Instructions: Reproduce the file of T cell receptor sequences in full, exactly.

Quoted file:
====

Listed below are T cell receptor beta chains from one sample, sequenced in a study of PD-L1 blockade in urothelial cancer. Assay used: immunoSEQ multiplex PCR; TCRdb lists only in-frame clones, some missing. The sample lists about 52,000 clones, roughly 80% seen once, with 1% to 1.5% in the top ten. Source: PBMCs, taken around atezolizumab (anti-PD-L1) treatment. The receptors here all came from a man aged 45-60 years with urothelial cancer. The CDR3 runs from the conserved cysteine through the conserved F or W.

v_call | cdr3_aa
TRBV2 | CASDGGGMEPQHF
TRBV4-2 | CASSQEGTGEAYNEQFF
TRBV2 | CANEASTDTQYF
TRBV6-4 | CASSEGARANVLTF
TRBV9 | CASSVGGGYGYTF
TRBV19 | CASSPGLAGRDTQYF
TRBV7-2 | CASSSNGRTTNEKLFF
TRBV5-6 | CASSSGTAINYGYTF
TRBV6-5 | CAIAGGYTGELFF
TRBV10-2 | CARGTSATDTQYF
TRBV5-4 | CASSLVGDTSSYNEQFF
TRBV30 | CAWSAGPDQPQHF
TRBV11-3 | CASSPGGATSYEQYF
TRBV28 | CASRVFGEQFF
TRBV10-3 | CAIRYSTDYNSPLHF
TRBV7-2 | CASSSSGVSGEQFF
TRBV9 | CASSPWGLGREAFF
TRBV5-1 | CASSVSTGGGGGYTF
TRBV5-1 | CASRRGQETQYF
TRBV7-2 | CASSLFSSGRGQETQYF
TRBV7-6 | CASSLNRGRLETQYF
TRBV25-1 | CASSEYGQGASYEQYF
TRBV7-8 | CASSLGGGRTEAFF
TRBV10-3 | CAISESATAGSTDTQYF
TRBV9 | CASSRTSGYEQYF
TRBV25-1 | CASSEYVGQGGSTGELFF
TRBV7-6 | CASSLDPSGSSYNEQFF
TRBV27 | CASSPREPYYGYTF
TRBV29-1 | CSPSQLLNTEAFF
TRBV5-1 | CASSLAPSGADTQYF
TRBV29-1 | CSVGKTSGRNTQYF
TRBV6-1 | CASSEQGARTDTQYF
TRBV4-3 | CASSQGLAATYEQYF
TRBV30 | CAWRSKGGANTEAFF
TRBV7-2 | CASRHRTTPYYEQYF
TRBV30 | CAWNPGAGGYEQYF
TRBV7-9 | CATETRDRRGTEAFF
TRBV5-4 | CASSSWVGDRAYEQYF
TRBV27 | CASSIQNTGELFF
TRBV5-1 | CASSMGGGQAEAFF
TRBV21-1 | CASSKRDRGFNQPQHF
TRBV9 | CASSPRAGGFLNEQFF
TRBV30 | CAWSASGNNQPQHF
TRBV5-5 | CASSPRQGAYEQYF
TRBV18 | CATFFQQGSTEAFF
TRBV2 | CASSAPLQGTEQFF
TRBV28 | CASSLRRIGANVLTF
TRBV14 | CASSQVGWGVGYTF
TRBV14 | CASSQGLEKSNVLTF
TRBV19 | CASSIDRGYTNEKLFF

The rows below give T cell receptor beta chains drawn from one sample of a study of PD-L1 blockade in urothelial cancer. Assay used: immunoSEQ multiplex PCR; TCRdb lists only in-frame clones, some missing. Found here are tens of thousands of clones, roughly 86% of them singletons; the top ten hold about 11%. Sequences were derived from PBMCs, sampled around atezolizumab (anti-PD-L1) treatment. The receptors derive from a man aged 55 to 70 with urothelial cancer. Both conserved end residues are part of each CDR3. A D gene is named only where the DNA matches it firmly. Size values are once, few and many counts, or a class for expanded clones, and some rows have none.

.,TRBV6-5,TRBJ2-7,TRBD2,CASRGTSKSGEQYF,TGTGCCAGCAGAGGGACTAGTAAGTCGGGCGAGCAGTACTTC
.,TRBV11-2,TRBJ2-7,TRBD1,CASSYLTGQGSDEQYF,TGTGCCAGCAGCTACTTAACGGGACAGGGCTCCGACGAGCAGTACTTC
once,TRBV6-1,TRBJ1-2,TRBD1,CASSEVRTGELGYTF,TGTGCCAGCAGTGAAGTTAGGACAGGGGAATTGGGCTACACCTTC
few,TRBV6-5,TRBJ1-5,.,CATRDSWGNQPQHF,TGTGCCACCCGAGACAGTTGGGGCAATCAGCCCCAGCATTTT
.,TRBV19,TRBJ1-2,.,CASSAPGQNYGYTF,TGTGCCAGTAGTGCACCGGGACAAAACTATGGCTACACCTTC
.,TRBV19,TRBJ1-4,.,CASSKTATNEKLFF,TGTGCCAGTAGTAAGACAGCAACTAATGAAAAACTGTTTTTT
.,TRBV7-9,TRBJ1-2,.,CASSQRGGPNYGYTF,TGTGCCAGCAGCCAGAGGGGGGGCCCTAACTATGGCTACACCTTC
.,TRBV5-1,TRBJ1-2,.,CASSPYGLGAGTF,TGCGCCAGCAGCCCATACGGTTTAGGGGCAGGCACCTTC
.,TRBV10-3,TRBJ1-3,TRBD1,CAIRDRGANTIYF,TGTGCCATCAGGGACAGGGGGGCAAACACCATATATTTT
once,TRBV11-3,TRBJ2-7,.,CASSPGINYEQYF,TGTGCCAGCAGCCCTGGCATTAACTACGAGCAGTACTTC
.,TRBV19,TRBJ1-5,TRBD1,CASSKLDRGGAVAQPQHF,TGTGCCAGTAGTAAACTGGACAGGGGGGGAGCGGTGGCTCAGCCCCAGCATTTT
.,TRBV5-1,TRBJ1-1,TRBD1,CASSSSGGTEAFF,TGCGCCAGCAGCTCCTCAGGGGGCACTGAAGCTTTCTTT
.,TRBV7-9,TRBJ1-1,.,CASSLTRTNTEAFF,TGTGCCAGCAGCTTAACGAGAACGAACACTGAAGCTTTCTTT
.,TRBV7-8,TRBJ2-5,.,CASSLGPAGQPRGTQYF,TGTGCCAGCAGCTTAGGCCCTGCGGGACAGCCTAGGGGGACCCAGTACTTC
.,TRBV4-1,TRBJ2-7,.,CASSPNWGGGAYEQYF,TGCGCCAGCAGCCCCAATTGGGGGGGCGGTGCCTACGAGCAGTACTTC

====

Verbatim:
Listed below are T cell receptor beta chains from one sample, sequenced in a study of PD-L1 blockade in urothelial cancer. Assay used: immunoSEQ multiplex PCR; TCRdb lists only in-frame clones, some missing. The sample lists about 52,000 clones, roughly 80% seen once, with 1% to 1.5% in the top ten. Source: PBMCs, taken around atezolizumab (anti-PD-L1) treatment. The receptors here all came from a man aged 45-60 years with urothelial cancer. The CDR3 runs from the conserved cysteine through the conserved F or W.

v_call | cdr3_aa
TRBV2 | CASDGGGMEPQHF
TRBV4-2 | CASSQEGTGEAYNEQFF
TRBV2 | CANEASTDTQYF
TRBV6-4 | CASSEGARANVLTF
TRBV9 | CASSVGGGYGYTF
TRBV19 | CASSPGLAGRDTQYF
TRBV7-2 | CASSSNGRTTNEKLFF
TRBV5-6 | CASSSGTAINYGYTF
TRBV6-5 | CAIAGGYTGELFF
TRBV10-2 | CARGTSATDTQYF
TRBV5-4 | CASSLVGDTSSYNEQFF
TRBV30 | CAWSAGPDQPQHF
TRBV11-3 | CASSPGGATSYEQYF
TRBV28 | CASRVFGEQFF
TRBV10-3 | CAIRYSTDYNSPLHF
TRBV7-2 | CASSSSGVSGEQFF
TRBV9 | CASSPWGLGREAFF
TRBV5-1 | CASSVSTGGGGGYTF
TRBV5-1 | CASRRGQETQYF
TRBV7-2 | CASSLFSSGRGQETQYF
TRBV7-6 | CASSLNRGRLETQYF
TRBV25-1 | CASSEYGQGASYEQYF
TRBV7-8 | CASSLGGGRTEAFF
TRBV10-3 | CAISESATAGSTDTQYF
TRBV9 | CASSRTSGYEQYF
TRBV25-1 | CASSEYVGQGGSTGELFF
TRBV7-6 | CASSLDPSGSSYNEQFF
TRBV27 | CASSPREPYYGYTF
TRBV29-1 | CSPSQLLNTEAFF
TRBV5-1 | CASSLAPSGADTQYF
TRBV29-1 | CSVGKTSGRNTQYF
TRBV6-1 | CASSEQGARTDTQYF
TRBV4-3 | CASSQGLAATYEQYF
TRBV30 | CAWRSKGGANTEAFF
TRBV7-2 | CASRHRTTPYYEQYF
TRBV30 | CAWNPGAGGYEQYF
TRBV7-9 | CATETRDRRGTEAFF
TRBV5-4 | CASSSWVGDRAYEQYF
TRBV27 | CASSIQNTGELFF
TRBV5-1 | CASSMGGGQAEAFF
TRBV21-1 | CASSKRDRGFNQPQHF
TRBV9 | CASSPRAGGFLNEQFF
TRBV30 | CAWSASGNNQPQHF
TRBV5-5 | CASSPRQGAYEQYF
TRBV18 | CATFFQQGSTEAFF
TRBV2 | CASSAPLQGTEQFF
TRBV28 | CASSLRRIGANVLTF
TRBV14 | CASSQVGWGVGYTF
TRBV14 | CASSQGLEKSNVLTF
TRBV19 | CASSIDRGYTNEKLFF

The rows below give T cell receptor beta chains drawn from one sample of a study of PD-L1 blockade in urothelial cancer. Assay used: immunoSEQ multiplex PCR; TCRdb lists only in-frame clones, some missing. Found here are tens of thousands of clones, roughly 86% of them singletons; the top ten hold about 11%. Sequences were derived from PBMCs, sampled around atezolizumab (anti-PD-L1) treatment. The receptors derive from a man aged 55 to 70 with urothelial cancer. Both conserved end residues are part of each CDR3. A D gene is named only where the DNA matches it firmly. Size values are once, few and many counts, or a class for expanded clones, and some rows have none.

.,TRBV6-5,TRBJ2-7,TRBD2,CASRGTSKSGEQYF,TGTGCCAGCAGAGGGACTAGTAAGTCGGGCGAGCAGTACTTC
.,TRBV11-2,TRBJ2-7,TRBD1,CASSYLTGQGSDEQYF,TGTGCCAGCAGCTACTTAACGGGACAGGGCTCCGACGAGCAGTACTTC
once,TRBV6-1,TRBJ1-2,TRBD1,CASSEVRTGELGYTF,TGTGCCAGCAGTGAAGTTAGGACAGGGGAATTGGGCTACACCTTC
few,TRBV6-5,TRBJ1-5,.,CATRDSWGNQPQHF,TGTGCCACCCGAGACAGTTGGGGCAATCAGCCCCAGCATTTT
.,TRBV19,TRBJ1-2,.,CASSAPGQNYGYTF,TGTGCCAGTAGTGCACCGGGACAAAACTATGGCTACACCTTC
.,TRBV19,TRBJ1-4,.,CASSKTATNEKLFF,TGTGCCAGTAGTAAGACAGCAACTAATGAAAAACTGTTTTTT
.,TRBV7-9,TRBJ1-2,.,CASSQRGGPNYGYTF,TGTGCCAGCAGCCAGAGGGGGGGCCCTAACTATGGCTACACCTTC
.,TRBV5-1,TRBJ1-2,.,CASSPYGLGAGTF,TGCGCCAGCAGCCCATACGGTTTAGGGGCAGGCACCTTC
.,TRBV10-3,TRBJ1-3,TRBD1,CAIRDRGANTIYF,TGTGCCATCAGGGACAGGGGGGCAAACACCATATATTTT
once,TRBV11-3,TRBJ2-7,.,CASSPGINYEQYF,TGTGCCAGCAGCCCTGGCATTAACTACGAGCAGTACTTC
.,TRBV19,TRBJ1-5,TRBD1,CASSKLDRGGAVAQPQHF,TGTGCCAGTAGTAAACTGGACAGGGGGGGAGCGGTGGCTCAGCCCCAGCATTTT
.,TRBV5-1,TRBJ1-1,TRBD1,CASSSSGGTEAFF,TGCGCCAGCAGCTCCTCAGGGGGCACTGAAGCTTTCTTT
.,TRBV7-9,TRBJ1-1,.,CASSLTRTNTEAFF,TGTGCCAGCAGCTTAACGAGAACGAACACTGAAGCTTTCTTT
.,TRBV7-8,TRBJ2-5,.,CASSLGPAGQPRGTQYF,TGTGCCAGCAGCTTAGGCCCTGCGGGACAGCCTAGGGGGACCCAGTACTTC
.,TRBV4-1,TRBJ2-7,.,CASSPNWGGGAYEQYF,TGCGCCAGCAGCCCCAATTGGGGGGGCGGTGCCTACGAGCAGTACTTC